Under Canada’s Species At Risk Act (SARA), the foremost function of COSEWIC is to “assess the status of each wildlife species considered by COSEWIC to be at risk and, as part of the assessment, identify existing and potential threats to the species”. During the past year, COSEWIC held two Wildlife Species Assessment Meetings and reviewed the status of 79 wildlife species (species, subspecies, populations). During the meeting of November 2009, COSEWIC assessed or reviewed the classification of the status of 28 wildlife species. COSEWIC assessed or reviewed the classification of an additional 51 wildlife species (species, subspecies and populations) during their April 2010 meeting. For species already found on Schedule 1 of SARA, the classification of 32 species was reviewed by COSEWIC and the status of the wildlife species was confirmed to be in the same category (extirpated - no longer found in the wild in Canada but occurring elsewhere, endangered, threatened or of special concern). The wildlife species assessment results for the 2009-2010 reporting period include the following: Extirpated: 6 Endangered: 39 Threatened: 16 Special Concern: 17 Data Deficient: 1 This report transmits to the Minister the status of 46 species newly classified as extirpated, endangered, threatened or of special concern, fulfilling COSEWIC’s obligations under SARA Section 24 and 25. A full detailed summary of the assessment for each species and the reason for the designation can be found in Appendix I of the attached report. Since its inception, COSEWIC has assessed 602 wildlife species in various risk categories, including 262 Endangered, 151 Threatened, 166 Special Concern and 23 Extirpated. In addition, 13 wildlife species have been assessed as Extinct. Also, to date, 46 wildlife species have been identified by COSEWIC as Data Deficient and 166 wildlife species were assessed as Not at Risk. This year has been a particularly productive year for COSEWIC’s Aboriginal Traditional Knowledge (ATK) Subcommittee. In April 2010 COSEWIC approved the Aboriginal Traditional Knowledge Process and Protocol Guidelines, providing clear and agreed principles for the gathering of Aboriginal Traditional Knowledge to carry out COSEWIC functions as required under Section 15(2) of SARA (See Appendix III of the attached report). We are grateful for the rich and enthusiastic contribution made by community elders and experts in helping the ATK Subcommittee prepare the ATK protocols.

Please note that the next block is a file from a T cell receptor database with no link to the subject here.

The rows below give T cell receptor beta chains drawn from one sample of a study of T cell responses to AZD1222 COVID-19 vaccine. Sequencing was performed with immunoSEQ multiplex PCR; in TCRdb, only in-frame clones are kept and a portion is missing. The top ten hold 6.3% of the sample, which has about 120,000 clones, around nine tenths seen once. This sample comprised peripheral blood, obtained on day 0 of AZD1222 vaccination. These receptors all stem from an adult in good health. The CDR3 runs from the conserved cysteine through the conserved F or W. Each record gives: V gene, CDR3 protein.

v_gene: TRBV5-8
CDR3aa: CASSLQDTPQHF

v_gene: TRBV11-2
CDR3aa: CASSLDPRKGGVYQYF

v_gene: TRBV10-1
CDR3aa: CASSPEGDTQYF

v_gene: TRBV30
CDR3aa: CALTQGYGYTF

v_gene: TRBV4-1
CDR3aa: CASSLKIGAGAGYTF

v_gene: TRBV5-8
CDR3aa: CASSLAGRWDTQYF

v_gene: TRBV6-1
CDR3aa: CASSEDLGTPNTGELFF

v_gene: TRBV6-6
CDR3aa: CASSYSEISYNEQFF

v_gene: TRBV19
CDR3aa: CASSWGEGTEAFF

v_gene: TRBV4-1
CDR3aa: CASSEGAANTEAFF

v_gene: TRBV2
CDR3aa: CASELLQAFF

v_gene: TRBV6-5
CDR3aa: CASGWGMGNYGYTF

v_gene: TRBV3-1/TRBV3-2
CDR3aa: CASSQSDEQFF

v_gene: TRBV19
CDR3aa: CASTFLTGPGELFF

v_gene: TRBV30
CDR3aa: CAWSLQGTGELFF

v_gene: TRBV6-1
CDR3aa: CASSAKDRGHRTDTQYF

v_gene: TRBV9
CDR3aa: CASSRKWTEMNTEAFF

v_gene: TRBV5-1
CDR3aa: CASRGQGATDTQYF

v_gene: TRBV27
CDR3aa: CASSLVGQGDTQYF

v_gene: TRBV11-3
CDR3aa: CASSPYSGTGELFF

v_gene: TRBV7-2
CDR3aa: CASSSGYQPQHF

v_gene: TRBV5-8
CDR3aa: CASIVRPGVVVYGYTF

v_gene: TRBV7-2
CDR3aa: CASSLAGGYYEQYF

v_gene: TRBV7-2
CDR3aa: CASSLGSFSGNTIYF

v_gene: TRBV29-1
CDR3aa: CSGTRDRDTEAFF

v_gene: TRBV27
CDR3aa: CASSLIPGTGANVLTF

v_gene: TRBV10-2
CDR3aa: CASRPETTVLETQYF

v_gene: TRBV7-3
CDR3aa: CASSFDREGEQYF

Consultation Documents

  • Consultation on Amending the List of Species under the Species at Risk Act: Terrestrial Species – November 2010 (2010)

    As part of its strategy for protecting wildlife species at risk, the Government of Canada proclaimed the Species at Risk Act (SARA) on June 5, 2003. Attached to the Act is Schedule 1, the list of the species that receive protection under SARA, also called the List of Wildlife Species at Risk. Please submit your comments by February 4, 2011 for species undergoing normal consultations and by February 4, 2012 for species undergoing extended consultations.

Recovery Document Posting Plans

  • Environment and Climate Change Canada's Three-Year Recovery Document Posting Plan (2016)

    Environment and Climate Change Canada’s Three-Year Recovery Document Posting Plan identifies the species for which recovery documents will be posted each fiscal year starting in 2014-2015. Posting this three year plan on the Species at Risk Public Registry is intended to provide transparency to partners, stakeholders, and the public about Environment and Climate Change Canada’s plan to develop and post these proposed recovery strategies and management plans. However, both the number of documents and the particular species that are posted in a given year may change slightly due to a variety of circumstances. Last update March 17, 2017